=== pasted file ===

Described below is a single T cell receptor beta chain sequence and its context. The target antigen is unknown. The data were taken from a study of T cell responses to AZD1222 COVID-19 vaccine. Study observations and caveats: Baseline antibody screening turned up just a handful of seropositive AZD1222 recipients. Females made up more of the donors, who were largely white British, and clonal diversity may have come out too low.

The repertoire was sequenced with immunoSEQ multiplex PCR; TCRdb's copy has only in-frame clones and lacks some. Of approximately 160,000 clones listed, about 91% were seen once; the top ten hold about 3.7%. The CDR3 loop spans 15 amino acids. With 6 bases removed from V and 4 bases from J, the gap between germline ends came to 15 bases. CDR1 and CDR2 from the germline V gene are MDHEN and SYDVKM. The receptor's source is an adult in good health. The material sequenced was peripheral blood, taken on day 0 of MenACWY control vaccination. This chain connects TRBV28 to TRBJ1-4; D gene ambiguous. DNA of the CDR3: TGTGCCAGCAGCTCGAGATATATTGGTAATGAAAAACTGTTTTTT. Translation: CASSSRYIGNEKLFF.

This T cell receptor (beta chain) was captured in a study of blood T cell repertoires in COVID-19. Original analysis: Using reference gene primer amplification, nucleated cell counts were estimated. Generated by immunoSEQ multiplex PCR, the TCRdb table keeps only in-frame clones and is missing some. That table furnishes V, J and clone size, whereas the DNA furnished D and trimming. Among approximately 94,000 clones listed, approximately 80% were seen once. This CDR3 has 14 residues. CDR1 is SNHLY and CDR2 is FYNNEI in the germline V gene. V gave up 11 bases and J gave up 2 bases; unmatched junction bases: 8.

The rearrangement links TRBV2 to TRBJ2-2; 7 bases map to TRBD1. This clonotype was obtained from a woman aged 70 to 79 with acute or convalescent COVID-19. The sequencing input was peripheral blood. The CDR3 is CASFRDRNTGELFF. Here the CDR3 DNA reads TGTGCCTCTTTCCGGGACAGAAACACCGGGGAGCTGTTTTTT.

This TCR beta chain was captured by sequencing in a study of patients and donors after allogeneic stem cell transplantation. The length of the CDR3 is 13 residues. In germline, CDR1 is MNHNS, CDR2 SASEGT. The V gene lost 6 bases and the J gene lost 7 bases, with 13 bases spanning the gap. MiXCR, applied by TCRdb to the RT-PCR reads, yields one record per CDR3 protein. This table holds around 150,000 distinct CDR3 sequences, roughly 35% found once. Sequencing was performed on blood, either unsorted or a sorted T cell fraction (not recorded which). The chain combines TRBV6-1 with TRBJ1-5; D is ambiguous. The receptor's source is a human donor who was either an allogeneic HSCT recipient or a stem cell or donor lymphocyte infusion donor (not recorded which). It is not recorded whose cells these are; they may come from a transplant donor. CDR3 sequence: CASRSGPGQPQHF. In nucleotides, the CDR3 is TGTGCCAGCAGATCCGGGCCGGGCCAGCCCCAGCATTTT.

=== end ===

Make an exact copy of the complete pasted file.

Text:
Described below is a single T cell receptor beta chain sequence and its context. The target antigen is unknown. The data were taken from a study of T cell responses to AZD1222 COVID-19 vaccine. Study observations and caveats: Baseline antibody screening turned up just a handful of seropositive AZD1222 recipients. Females made up more of the donors, who were largely white British, and clonal diversity may have come out too low.

The repertoire was sequenced with immunoSEQ multiplex PCR; TCRdb's copy has only in-frame clones and lacks some. Of approximately 160,000 clones listed, about 91% were seen once; the top ten hold about 3.7%. The CDR3 loop spans 15 amino acids. With 6 bases removed from V and 4 bases from J, the gap between germline ends came to 15 bases. CDR1 and CDR2 from the germline V gene are MDHEN and SYDVKM. The receptor's source is an adult in good health. The material sequenced was peripheral blood, taken on day 0 of MenACWY control vaccination. This chain connects TRBV28 to TRBJ1-4; D gene ambiguous. DNA of the CDR3: TGTGCCAGCAGCTCGAGATATATTGGTAATGAAAAACTGTTTTTT. Translation: CASSSRYIGNEKLFF.

This T cell receptor (beta chain) was captured in a study of blood T cell repertoires in COVID-19. Original analysis: Using reference gene primer amplification, nucleated cell counts were estimated. Generated by immunoSEQ multiplex PCR, the TCRdb table keeps only in-frame clones and is missing some. That table furnishes V, J and clone size, whereas the DNA furnished D and trimming. Among approximately 94,000 clones listed, approximately 80% were seen once. This CDR3 has 14 residues. CDR1 is SNHLY and CDR2 is FYNNEI in the germline V gene. V gave up 11 bases and J gave up 2 bases; unmatched junction bases: 8.

The rearrangement links TRBV2 to TRBJ2-2; 7 bases map to TRBD1. This clonotype was obtained from a woman aged 70 to 79 with acute or convalescent COVID-19. The sequencing input was peripheral blood. The CDR3 is CASFRDRNTGELFF. Here the CDR3 DNA reads TGTGCCTCTTTCCGGGACAGAAACACCGGGGAGCTGTTTTTT.

This TCR beta chain was captured by sequencing in a study of patients and donors after allogeneic stem cell transplantation. The length of the CDR3 is 13 residues. In germline, CDR1 is MNHNS, CDR2 SASEGT. The V gene lost 6 bases and the J gene lost 7 bases, with 13 bases spanning the gap. MiXCR, applied by TCRdb to the RT-PCR reads, yields one record per CDR3 protein. This table holds around 150,000 distinct CDR3 sequences, roughly 35% found once. Sequencing was performed on blood, either unsorted or a sorted T cell fraction (not recorded which). The chain combines TRBV6-1 with TRBJ1-5; D is ambiguous. The receptor's source is a human donor who was either an allogeneic HSCT recipient or a stem cell or donor lymphocyte infusion donor (not recorded which). It is not recorded whose cells these are; they may come from a transplant donor. CDR3 sequence: CASRSGPGQPQHF. In nucleotides, the CDR3 is TGTGCCAGCAGATCCGGGCCGGGCCAGCCCCAGCATTTT.